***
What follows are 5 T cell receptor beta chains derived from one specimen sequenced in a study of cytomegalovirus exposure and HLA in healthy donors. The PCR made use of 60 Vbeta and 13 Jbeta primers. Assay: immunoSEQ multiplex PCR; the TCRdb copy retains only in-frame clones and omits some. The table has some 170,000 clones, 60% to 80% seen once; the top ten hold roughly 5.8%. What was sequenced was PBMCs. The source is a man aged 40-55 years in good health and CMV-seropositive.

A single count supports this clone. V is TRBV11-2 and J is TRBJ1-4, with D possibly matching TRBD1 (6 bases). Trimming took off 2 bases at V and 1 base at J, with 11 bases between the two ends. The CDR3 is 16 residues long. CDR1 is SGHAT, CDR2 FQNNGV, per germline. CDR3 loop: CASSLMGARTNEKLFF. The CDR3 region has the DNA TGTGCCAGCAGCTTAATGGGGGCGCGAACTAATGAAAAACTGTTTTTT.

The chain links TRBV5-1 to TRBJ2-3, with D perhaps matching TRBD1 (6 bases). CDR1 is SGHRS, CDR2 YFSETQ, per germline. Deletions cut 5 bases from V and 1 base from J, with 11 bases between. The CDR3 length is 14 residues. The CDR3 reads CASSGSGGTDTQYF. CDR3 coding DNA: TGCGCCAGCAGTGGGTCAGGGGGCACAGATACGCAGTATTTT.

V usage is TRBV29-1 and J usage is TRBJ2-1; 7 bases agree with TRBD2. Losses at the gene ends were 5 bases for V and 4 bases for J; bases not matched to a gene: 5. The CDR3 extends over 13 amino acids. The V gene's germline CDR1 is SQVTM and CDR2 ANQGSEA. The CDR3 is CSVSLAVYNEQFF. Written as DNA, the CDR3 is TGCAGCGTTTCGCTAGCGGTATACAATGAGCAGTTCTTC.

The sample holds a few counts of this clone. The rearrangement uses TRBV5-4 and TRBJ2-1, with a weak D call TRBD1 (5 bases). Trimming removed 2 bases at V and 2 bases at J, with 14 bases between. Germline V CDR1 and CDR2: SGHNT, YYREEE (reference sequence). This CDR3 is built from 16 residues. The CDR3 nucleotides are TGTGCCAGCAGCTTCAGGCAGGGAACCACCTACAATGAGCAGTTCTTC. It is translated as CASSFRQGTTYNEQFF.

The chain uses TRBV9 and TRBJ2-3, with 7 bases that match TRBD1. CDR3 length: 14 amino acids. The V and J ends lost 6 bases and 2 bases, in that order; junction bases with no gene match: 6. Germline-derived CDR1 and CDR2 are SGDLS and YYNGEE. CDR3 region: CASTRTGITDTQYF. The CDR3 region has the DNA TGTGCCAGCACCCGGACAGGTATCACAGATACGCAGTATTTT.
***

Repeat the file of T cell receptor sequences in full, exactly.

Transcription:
What follows are 5 T cell receptor beta chains derived from one specimen sequenced in a study of cytomegalovirus exposure and HLA in healthy donors. The PCR made use of 60 Vbeta and 13 Jbeta primers. Assay: immunoSEQ multiplex PCR; the TCRdb copy retains only in-frame clones and omits some. The table has some 170,000 clones, 60% to 80% seen once; the top ten hold roughly 5.8%. What was sequenced was PBMCs. The source is a man aged 40-55 years in good health and CMV-seropositive.

A single count supports this clone. V is TRBV11-2 and J is TRBJ1-4, with D possibly matching TRBD1 (6 bases). Trimming took off 2 bases at V and 1 base at J, with 11 bases between the two ends. The CDR3 is 16 residues long. CDR1 is SGHAT, CDR2 FQNNGV, per germline. CDR3 loop: CASSLMGARTNEKLFF. The CDR3 region has the DNA TGTGCCAGCAGCTTAATGGGGGCGCGAACTAATGAAAAACTGTTTTTT.

The chain links TRBV5-1 to TRBJ2-3, with D perhaps matching TRBD1 (6 bases). CDR1 is SGHRS, CDR2 YFSETQ, per germline. Deletions cut 5 bases from V and 1 base from J, with 11 bases between. The CDR3 length is 14 residues. The CDR3 reads CASSGSGGTDTQYF. CDR3 coding DNA: TGCGCCAGCAGTGGGTCAGGGGGCACAGATACGCAGTATTTT.

V usage is TRBV29-1 and J usage is TRBJ2-1; 7 bases agree with TRBD2. Losses at the gene ends were 5 bases for V and 4 bases for J; bases not matched to a gene: 5. The CDR3 extends over 13 amino acids. The V gene's germline CDR1 is SQVTM and CDR2 ANQGSEA. The CDR3 is CSVSLAVYNEQFF. Written as DNA, the CDR3 is TGCAGCGTTTCGCTAGCGGTATACAATGAGCAGTTCTTC.

The sample holds a few counts of this clone. The rearrangement uses TRBV5-4 and TRBJ2-1, with a weak D call TRBD1 (5 bases). Trimming removed 2 bases at V and 2 bases at J, with 14 bases between. Germline V CDR1 and CDR2: SGHNT, YYREEE (reference sequence). This CDR3 is built from 16 residues. The CDR3 nucleotides are TGTGCCAGCAGCTTCAGGCAGGGAACCACCTACAATGAGCAGTTCTTC. It is translated as CASSFRQGTTYNEQFF.

The chain uses TRBV9 and TRBJ2-3, with 7 bases that match TRBD1. CDR3 length: 14 amino acids. The V and J ends lost 6 bases and 2 bases, in that order; junction bases with no gene match: 6. Germline-derived CDR1 and CDR2 are SGDLS and YYNGEE. CDR3 region: CASTRTGITDTQYF. The CDR3 region has the DNA TGTGCCAGCACCCGGACAGGTATCACAGATACGCAGTATTTT.